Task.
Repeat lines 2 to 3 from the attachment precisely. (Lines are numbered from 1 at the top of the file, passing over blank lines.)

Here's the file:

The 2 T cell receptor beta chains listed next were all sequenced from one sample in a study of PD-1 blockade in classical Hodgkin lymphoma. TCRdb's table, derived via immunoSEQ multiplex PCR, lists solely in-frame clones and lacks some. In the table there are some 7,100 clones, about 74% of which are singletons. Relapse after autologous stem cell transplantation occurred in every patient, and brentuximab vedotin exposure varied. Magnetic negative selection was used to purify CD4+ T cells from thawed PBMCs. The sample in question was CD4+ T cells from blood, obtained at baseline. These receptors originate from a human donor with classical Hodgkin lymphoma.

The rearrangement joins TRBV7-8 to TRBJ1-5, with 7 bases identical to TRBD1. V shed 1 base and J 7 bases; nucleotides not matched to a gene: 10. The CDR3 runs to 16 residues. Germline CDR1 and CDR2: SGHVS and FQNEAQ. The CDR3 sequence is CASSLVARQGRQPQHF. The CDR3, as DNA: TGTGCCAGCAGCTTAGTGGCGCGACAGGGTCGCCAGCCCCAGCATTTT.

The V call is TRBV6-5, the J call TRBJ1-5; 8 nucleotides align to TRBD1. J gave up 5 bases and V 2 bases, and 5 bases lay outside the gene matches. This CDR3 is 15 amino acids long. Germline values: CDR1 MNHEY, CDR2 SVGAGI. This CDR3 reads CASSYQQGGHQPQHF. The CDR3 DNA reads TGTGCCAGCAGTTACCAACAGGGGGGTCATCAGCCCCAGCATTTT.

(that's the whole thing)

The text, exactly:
The rearrangement joins TRBV7-8 to TRBJ1-5, with 7 bases identical to TRBD1. V shed 1 base and J 7 bases; nucleotides not matched to a gene: 10. The CDR3 runs to 16 residues. Germline CDR1 and CDR2: SGHVS and FQNEAQ. The CDR3 sequence is CASSLVARQGRQPQHF. The CDR3, as DNA: TGTGCCAGCAGCTTAGTGGCGCGACAGGGTCGCCAGCCCCAGCATTTT.

The V call is TRBV6-5, the J call TRBJ1-5; 8 nucleotides align to TRBD1. J gave up 5 bases and V 2 bases, and 5 bases lay outside the gene matches. This CDR3 is 15 amino acids long. Germline values: CDR1 MNHEY, CDR2 SVGAGI. This CDR3 reads CASSYQQGGHQPQHF. The CDR3 DNA reads TGTGCCAGCAGTTACCAACAGGGGGGTCATCAGCCCCAGCATTTT.